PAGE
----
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Coronavirus: First South Island case visited Queenstown attraction

Author
NZ Herald,
Publish Date
Sun, 15 Mar 2020, 3:39pm
The woman flew to Christchurch on a Jetstar flight. (Photo / File)
The woman flew to Christchurch on a Jetstar flight. (Photo / File)

Coronavirus: First South Island case visited Queenstown attraction

Author
NZ Herald,
Publish Date
Sun, 15 Mar 2020, 3:39pm

The first coronavirus case in the South Island is a Danish tourist aged in her 30s who had visited a Queenstown adventure attraction and restaurant before seeking medical help.

The woman had travelled from Denmark and arrived in Auckland via Doha on flight QR 920 on Tuesday March 10, Director-General of Health Ashley Bloomfield confirmed today.

She then flew from Auckland to Christchurch on Jetstar flight JQ225, arriving at 8am on March 10.

The woman travelled to Queenstown by private rental vehicle.

The woman was unwell and hospitalised for one night. She is now recovering well and has been discharged. She will recover in self-isolation and will be monitored daily by health officials.

The Otago Daily Times reported that the woman checked into a holiday park near Queenstown's town centre.

The woman's group did an adventure activity on Thursday and ate at a resort restaurant that evening, when the woman began feeling unwell.

She visited Queenstown Medical Centre's Isle St clinic, without ringing ahead, either that evening or on Friday morning and was informed of the positive test yesterday.

After the Southern District Health Board told the Queenstown Lakes District Council of the positive result, the woman and at least one companion spent Saturday night in the Queenstown Events Centre car park, where they remained until about noon today.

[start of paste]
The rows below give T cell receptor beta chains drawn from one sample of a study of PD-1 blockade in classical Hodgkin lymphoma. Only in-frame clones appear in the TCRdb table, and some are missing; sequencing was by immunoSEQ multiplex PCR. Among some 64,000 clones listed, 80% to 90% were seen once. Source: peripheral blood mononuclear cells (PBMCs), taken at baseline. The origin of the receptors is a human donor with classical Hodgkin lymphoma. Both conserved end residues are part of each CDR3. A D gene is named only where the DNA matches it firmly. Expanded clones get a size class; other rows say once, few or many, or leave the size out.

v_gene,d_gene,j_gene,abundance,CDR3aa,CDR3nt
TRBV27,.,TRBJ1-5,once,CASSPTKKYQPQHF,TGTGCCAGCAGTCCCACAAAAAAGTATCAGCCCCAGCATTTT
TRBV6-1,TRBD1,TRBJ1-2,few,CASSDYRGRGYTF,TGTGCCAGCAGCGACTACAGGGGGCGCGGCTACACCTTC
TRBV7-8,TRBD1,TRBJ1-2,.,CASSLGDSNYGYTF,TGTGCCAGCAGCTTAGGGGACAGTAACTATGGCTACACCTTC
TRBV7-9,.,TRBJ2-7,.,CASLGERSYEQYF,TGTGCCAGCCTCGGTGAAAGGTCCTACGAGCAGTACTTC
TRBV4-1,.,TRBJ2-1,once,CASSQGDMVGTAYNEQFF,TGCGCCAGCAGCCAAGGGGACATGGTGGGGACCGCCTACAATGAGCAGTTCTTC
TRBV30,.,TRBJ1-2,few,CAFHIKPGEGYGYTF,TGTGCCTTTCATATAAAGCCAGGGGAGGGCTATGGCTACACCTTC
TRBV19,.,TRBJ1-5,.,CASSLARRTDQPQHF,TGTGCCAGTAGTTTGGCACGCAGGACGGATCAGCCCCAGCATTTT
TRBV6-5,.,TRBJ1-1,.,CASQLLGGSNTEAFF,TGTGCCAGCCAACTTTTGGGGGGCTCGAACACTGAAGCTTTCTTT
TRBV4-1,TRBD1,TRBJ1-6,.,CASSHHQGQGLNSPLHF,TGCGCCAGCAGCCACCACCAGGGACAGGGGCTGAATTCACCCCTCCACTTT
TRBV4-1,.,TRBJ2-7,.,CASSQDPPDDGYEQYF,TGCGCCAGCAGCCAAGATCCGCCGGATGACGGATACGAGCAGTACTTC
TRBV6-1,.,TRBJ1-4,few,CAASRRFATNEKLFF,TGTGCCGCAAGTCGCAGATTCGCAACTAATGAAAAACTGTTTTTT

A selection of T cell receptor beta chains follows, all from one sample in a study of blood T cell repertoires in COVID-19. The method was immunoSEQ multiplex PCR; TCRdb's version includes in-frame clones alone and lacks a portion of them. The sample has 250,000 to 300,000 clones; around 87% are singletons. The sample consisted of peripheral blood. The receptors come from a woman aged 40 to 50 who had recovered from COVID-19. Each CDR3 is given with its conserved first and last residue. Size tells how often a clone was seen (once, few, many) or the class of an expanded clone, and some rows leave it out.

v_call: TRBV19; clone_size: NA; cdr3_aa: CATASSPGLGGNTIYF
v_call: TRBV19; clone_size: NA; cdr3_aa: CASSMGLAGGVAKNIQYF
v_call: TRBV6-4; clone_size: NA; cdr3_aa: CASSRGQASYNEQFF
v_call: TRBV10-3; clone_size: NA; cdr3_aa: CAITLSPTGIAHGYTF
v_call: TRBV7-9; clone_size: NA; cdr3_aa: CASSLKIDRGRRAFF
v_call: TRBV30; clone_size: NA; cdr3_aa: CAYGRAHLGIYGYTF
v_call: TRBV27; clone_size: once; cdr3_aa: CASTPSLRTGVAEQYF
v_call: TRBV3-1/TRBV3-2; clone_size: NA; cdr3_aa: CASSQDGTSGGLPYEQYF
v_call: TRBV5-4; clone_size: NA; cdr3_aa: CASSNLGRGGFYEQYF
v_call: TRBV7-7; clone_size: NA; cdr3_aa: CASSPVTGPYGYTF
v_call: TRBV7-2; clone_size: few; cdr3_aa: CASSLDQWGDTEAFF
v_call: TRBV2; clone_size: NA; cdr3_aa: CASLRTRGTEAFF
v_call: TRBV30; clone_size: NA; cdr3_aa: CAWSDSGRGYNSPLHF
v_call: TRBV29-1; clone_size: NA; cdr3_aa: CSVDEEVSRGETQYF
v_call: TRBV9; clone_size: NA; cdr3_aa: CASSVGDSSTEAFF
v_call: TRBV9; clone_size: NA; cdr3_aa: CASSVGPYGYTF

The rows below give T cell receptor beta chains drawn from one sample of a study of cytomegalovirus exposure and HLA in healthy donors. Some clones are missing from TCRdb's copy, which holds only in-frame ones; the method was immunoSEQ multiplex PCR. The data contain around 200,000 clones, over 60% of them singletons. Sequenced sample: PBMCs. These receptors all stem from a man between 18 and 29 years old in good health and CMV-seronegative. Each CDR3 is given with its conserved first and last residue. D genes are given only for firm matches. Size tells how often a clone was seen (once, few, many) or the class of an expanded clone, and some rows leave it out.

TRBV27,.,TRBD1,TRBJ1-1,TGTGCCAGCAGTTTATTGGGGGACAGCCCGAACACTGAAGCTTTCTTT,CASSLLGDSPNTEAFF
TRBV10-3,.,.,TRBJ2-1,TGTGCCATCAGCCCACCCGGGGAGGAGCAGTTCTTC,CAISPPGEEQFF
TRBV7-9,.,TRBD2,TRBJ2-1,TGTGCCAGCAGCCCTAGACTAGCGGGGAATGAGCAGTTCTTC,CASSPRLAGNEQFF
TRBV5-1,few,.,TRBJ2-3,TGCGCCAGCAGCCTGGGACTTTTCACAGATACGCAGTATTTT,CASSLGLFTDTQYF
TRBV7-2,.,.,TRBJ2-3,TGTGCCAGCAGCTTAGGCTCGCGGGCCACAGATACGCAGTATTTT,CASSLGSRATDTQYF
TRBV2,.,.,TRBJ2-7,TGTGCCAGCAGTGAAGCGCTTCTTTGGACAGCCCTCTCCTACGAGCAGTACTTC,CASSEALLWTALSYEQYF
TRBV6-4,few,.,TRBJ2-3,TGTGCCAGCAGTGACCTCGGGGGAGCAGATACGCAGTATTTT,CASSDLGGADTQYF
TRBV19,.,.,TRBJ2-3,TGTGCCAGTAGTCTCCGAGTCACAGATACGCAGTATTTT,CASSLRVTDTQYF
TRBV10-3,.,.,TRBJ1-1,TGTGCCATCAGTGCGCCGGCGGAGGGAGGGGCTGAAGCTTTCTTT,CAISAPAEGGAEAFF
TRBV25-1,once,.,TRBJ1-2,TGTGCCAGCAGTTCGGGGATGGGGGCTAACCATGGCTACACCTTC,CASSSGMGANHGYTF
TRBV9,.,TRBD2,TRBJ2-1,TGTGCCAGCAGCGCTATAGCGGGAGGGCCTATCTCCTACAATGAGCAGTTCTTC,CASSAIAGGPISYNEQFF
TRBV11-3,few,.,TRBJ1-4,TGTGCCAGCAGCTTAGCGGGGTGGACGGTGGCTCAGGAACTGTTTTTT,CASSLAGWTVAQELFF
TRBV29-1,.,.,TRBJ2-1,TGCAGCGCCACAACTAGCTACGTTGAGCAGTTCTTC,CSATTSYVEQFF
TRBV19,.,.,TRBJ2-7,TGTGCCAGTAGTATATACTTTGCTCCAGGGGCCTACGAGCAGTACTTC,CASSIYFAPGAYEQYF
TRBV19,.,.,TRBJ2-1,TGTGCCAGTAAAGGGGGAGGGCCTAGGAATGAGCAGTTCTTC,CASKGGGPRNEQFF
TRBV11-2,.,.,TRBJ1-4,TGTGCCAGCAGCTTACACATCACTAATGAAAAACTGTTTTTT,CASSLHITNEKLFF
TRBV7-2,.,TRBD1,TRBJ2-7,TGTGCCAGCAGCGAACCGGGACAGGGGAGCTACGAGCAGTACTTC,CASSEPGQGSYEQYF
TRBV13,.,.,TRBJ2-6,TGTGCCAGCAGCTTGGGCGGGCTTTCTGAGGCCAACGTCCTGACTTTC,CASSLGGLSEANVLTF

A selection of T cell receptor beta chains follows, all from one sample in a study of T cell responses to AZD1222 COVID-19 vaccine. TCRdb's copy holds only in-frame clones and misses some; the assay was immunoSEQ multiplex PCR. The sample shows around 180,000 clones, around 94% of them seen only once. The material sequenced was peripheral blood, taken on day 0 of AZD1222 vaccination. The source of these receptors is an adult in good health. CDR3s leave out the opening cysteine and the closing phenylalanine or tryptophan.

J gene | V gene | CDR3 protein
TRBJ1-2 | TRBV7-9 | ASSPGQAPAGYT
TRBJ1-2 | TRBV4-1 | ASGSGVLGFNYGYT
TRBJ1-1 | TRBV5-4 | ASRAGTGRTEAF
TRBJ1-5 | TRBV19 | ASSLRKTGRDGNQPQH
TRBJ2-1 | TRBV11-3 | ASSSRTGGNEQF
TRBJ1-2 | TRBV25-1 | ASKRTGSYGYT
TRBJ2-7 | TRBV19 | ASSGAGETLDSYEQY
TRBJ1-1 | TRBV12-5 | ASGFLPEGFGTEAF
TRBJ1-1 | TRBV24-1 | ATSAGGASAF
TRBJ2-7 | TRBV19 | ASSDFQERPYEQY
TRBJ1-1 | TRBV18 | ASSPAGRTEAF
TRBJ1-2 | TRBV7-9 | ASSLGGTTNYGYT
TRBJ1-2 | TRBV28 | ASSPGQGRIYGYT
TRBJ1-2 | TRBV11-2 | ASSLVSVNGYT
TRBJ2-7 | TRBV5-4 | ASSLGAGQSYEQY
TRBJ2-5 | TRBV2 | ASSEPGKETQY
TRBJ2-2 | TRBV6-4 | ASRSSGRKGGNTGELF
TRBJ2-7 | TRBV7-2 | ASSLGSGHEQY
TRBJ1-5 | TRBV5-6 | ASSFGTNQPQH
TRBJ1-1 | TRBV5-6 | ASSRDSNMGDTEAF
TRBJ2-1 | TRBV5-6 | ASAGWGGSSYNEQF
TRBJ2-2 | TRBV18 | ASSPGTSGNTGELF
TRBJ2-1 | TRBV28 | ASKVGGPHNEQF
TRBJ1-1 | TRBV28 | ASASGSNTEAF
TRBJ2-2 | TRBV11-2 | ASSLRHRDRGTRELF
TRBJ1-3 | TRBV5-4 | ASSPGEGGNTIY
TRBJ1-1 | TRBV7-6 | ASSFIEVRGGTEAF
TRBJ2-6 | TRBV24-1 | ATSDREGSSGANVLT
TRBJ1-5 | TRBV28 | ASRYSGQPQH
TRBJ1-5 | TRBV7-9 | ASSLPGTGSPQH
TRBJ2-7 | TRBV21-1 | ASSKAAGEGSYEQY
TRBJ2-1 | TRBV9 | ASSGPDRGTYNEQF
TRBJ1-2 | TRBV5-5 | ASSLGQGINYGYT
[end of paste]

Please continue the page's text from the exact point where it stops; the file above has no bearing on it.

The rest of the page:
The woman is now believed to be in isolation in the camper van at the council's camping hub in Frankton, which has been closed to other campers.

The ODT reported that the woman ate at a second downtown restaurant on Friday, and was possibly using shared facilities at the holiday park during the three nights she stayed there.

The seventh case was anĀ Australian man in Wellington, who came from Australia and has tested positive. He arrived at 12.05am yesterday morning from Brisbane on Air NZ flight 828.

He was self-isolating with his partner and another family member, and was symptom-free. He does not need hospital treatment.

Contact tracing on the flights the seventh and eighth cases traveleld to New Zealand on has been changed to two seats in all directions: front, back, both sides and diagonal. This is supported by current evidence and is in line with the same approach taken by European authorities.

In both instances public health staff are conducting contact tracing and requesting close contacts stay in self isolation for 14 days from the date of potential exposure.

Healthline knows the seat numbers and will be able to advise anyone on the flight, whether they are considered a close or casual contact.

The fact that these two more confirmed cases had travelled from overseas reinforced the importance of the new travel restrictions, announced yesterday, for all people coming to New Zealand to self-isolate for 14 days - which kicks in at 1am tonight.

All previous confirmed cases have now recovered or are recovering at home, Bloomfield said.

Three people have also been isolated on a cruise ship in Akaroa, and are being tested. Two of them were in close contact with a previously confirmed case, one of whom had symptoms.

All on board are not allowed off the ship until those test results are known, he said.

Bloomfield thanked the New Zealanders who had been through self-isolation in the last four to six weeks, and work is underway to "scale-up" the response as the number of people in self-isolation is expected to ramp up.

The only infections in New Zealand were within family members, he said.

Latest studies showed that people can be infectious in the early stages of getting Covid-19, he said, and the most common way of getting infected was being in repeated close contact with someone who had it.

That reinforced the importance of staying at home if you're feeling unwell, he said.

That would allow the health system to be able to cope with the number of cases as they came up, he said.

People on the same flights as the seventh and eighth cases should contact Healthline - 0800 358 5453 - to see if they were in close contact with the positive cases.

The DHB was looking at how to manage its staff, including vulnerable staff, as well as setting up community-based clinics, which should be ready by Wednesday.

Testing capacity would also be ramped up, including two shifts of staff on from tomorrow, so that testing could take place twice a day.